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Haswell, William Aitcheson


was born at Gayfield House, Edinburgh, on 5 August 1854. He was educated at the Edinburgh Institution and the Edinburgh university, where he won seven medals, and at the conclusion of his course gained the Bell-Baxter scholarship as the most distinguished natural science student of his year. He qualified for the M.A. and B.Sc. degrees in 1878, and immediately afterwards, for reasons of health, went on a voyage to Australia. He had the advantage of studying zoology under Wyville Thomson, and Huxley, and geology under Archibald Geikie. He had also studied medicine and surgery but abandoned them for natural science. He arrived in Sydney before the end of 1878 and was elected a member of the Linnean Society of New South Wales in April 1879, when he had already contributed five papers to the Proceedings. He was appointed curator of the Queensland museum at Brisbane in December 1879, but towards the end of 1880 gave up this position and went to Sydney, where in 1881 Sir William Macleay (q.v.) arranged for him to give a course of public lectures on zoology. He was acting-curator of the Australian museum for part of 1882, and compiled a Catalogue of the Australian Stalk- and Sessile-eyed Crustacea which was published in that year. In the same year he was appointed demonstrator, and later, lecturer, in the subjects of zoology, comparative anatomy, and histology at the university of Sydney. He was much interested in the fauna of the New South Wales coast, and especially in the Crustacea Annelida and Bryozoa, but also did other work covering a wide field. When the Challis professorship of biology was founded in 1889, Haswell was given the position and held it until its division in 1913. In 1893 he published in the Macleay Memorial Volume "A Monograph of the Temnocephaleae", a group which retained his interest for the remainder of his life. In January 1898 appeared A Text-book of Zoology written in conjunction with T. Jeffery Parker of the university of Otago, New Zealand, which, in spite of its nearly 1500 pages, was described by the authors as being "strictly adapted to the needs of the beginner". On account of Parker's death the second edition of this standard text-book, which appeared in 1910, was prepared by Haswell, as was also the edition which came out in January 1922. He also published a Manual of Zoology in 1899 which was reprinted in 1908. In 1913 a chair of botany was created at the university of Sydney and Haswell became professor of zoology. He resigned his office at the end of 1917 and was appointed professor emeritus. He continued doing research work until shortly before his death at Sydney on 24 January 1925. He married in 1894 Josephine Gordon, daughter of W. G. Rich, who survived him with a daughter. He was elected a fellow of the Royal Society, London, in 1897. In 1915 the Royal Society of New South Wales awarded him the Clarke medal. In addition to the works already mentioned Haswell contributed a large number of papers to scientific journals. No fewer than 74 of these were published in the Proceedings of the Linnean Society of New South Wales. He was a member of the council of this society from 1881 until his death, and was its president for the years 1891-2 and 1892-3. He was also a trustee of the Australian museum for 33 years.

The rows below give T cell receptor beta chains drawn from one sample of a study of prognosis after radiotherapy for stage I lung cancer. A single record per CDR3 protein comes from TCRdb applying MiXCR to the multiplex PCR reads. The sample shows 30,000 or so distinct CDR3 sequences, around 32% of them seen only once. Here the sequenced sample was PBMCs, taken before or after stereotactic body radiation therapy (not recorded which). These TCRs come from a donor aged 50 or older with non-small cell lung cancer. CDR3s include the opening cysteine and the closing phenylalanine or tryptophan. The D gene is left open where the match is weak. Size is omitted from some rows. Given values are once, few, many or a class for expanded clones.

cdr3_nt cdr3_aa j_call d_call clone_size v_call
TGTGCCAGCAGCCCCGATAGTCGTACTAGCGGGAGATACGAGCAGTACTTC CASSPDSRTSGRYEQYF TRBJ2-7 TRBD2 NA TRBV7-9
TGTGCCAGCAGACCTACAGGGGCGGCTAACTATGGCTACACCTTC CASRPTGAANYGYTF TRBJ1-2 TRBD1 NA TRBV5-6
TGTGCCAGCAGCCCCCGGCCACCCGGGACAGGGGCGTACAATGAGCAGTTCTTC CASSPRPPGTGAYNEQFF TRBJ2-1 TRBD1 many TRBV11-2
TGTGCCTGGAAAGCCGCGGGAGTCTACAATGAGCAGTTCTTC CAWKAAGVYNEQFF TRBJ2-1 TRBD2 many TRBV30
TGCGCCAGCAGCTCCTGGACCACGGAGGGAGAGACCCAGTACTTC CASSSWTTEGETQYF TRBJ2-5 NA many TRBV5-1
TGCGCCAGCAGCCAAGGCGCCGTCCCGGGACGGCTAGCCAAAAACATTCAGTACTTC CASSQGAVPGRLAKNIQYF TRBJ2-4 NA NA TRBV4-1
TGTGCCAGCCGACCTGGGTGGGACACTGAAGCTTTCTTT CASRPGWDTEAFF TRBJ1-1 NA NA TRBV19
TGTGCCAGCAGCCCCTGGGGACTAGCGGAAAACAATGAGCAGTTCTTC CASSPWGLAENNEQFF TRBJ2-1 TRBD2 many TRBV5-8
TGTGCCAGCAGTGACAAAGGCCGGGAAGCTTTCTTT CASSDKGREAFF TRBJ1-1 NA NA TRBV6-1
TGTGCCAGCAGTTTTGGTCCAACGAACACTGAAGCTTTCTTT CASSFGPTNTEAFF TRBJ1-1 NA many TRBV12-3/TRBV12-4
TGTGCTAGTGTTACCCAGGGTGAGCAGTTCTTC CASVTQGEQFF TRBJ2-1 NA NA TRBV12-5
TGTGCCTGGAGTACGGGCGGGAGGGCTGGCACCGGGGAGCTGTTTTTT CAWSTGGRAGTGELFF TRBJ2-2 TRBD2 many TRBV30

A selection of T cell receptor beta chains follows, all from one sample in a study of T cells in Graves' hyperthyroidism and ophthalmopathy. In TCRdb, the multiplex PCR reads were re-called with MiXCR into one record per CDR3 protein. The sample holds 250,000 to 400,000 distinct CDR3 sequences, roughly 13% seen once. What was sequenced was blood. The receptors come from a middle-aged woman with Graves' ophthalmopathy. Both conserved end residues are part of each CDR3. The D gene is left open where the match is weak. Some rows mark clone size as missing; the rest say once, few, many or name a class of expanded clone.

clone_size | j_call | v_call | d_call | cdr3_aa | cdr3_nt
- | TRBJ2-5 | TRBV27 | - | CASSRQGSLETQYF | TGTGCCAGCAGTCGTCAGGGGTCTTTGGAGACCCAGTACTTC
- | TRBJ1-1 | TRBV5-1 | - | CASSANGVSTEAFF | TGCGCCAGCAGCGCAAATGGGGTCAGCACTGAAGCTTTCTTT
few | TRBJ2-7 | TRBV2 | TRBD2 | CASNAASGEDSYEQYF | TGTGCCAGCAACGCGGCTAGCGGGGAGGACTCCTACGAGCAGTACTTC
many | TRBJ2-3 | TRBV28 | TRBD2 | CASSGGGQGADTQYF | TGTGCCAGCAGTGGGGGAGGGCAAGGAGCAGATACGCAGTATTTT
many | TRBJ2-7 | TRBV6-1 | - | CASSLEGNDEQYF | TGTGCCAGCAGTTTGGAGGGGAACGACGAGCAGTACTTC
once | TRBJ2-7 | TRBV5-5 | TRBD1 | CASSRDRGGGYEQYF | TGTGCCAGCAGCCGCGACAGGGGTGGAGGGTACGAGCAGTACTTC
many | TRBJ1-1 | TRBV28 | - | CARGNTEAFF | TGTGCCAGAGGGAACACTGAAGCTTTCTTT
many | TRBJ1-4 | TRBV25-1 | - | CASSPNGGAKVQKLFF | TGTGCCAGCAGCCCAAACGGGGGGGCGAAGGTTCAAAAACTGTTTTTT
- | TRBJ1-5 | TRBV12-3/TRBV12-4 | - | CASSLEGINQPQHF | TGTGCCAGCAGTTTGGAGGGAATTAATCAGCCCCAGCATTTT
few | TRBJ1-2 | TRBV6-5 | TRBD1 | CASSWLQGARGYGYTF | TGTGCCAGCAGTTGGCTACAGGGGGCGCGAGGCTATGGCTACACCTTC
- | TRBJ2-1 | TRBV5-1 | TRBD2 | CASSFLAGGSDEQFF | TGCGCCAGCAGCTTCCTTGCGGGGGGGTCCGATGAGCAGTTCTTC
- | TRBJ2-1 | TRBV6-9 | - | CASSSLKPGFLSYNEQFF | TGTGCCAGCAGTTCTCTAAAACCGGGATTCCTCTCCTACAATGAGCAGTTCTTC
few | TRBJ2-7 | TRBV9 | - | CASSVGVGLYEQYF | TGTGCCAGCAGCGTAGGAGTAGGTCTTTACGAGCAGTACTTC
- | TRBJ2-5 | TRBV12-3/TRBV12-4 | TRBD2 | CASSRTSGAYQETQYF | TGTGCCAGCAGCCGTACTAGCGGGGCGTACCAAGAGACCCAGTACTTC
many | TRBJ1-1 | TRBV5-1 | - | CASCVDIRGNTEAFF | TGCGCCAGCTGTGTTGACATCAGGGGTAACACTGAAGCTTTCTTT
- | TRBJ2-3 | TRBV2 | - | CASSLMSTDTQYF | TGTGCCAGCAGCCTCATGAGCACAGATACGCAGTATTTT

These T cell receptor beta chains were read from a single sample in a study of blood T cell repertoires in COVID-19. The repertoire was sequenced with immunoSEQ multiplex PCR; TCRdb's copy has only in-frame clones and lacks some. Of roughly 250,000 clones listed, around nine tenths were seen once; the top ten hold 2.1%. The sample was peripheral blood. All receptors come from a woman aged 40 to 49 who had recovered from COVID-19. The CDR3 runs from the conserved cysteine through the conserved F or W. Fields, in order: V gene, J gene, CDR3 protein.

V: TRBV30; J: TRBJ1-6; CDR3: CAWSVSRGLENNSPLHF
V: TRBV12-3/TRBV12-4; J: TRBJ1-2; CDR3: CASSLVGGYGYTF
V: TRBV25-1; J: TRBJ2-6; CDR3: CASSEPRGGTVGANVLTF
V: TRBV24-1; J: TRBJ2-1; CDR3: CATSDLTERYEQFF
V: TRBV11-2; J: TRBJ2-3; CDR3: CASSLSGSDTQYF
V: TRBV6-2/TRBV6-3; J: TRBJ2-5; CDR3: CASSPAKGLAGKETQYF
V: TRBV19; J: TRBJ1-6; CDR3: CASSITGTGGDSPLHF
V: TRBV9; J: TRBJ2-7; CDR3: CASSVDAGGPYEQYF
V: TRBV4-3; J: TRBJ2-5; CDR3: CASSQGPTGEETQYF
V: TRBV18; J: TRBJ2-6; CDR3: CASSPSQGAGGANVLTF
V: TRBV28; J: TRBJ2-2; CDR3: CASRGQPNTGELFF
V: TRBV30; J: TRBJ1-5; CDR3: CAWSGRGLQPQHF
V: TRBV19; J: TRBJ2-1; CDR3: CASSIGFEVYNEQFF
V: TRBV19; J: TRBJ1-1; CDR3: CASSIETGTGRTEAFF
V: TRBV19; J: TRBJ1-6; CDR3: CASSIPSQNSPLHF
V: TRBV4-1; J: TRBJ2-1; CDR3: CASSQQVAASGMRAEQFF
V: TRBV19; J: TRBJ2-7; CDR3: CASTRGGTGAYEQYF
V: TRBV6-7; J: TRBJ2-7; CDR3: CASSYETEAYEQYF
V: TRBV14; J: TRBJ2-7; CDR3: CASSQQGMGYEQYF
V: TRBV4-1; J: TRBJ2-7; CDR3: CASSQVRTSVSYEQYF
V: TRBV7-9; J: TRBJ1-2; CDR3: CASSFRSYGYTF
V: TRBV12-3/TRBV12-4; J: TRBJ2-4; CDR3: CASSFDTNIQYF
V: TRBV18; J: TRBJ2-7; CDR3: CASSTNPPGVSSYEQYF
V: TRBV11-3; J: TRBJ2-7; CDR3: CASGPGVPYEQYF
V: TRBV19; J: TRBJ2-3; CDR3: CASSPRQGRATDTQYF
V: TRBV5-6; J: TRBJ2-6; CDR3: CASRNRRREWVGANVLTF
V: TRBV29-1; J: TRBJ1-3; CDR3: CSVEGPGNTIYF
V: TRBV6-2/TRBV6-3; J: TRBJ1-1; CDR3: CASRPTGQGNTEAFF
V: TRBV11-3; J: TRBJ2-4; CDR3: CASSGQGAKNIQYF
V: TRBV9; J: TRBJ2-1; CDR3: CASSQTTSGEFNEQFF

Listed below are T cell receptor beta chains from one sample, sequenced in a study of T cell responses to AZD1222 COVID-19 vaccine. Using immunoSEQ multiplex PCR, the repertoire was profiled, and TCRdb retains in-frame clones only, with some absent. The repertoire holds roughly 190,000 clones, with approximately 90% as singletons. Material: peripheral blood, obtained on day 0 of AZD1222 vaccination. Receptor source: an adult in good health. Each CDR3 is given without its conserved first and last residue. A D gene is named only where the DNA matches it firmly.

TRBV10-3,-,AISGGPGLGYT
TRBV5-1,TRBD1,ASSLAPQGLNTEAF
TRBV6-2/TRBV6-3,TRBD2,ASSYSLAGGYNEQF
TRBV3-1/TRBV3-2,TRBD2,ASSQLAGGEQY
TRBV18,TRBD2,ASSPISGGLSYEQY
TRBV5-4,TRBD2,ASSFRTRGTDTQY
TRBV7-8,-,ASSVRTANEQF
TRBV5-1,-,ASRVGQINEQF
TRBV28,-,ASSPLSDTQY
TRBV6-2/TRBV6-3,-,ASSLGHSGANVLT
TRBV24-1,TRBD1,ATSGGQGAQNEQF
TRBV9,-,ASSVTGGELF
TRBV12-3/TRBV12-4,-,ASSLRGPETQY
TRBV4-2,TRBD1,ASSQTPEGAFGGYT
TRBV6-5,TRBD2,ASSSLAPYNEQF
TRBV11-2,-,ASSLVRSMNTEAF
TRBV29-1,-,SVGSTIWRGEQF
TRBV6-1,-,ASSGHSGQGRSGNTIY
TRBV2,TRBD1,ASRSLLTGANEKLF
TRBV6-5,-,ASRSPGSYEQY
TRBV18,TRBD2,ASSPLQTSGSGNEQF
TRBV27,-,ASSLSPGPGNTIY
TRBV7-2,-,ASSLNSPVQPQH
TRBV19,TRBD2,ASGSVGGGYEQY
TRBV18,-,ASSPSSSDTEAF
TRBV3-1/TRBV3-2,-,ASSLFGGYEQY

Haswell was shy and unassuming, but a loyal and warm-hearted friend, with a quiet sense of humour and much appreciation of a good story. On vacation he was fond of fly-fishing and golf, but generally he was an unceasing worker, collecting himself the materials for his researches, and making his own drawings. The Text-Book of Zoology in which he had so large a share was an excellent piece of work, clearly written and concise, a remarkable piece of scholarship which in its own way could hardly have been excelled. Many generations of students in Great Britain, America and Australia, laid the foundations of their knowledge of zoology on this book. He was himself a good and sound teacher, and at the time of his death, in four out of the six universities of Australia, the chair of zoology or biology was held by one of his former students.


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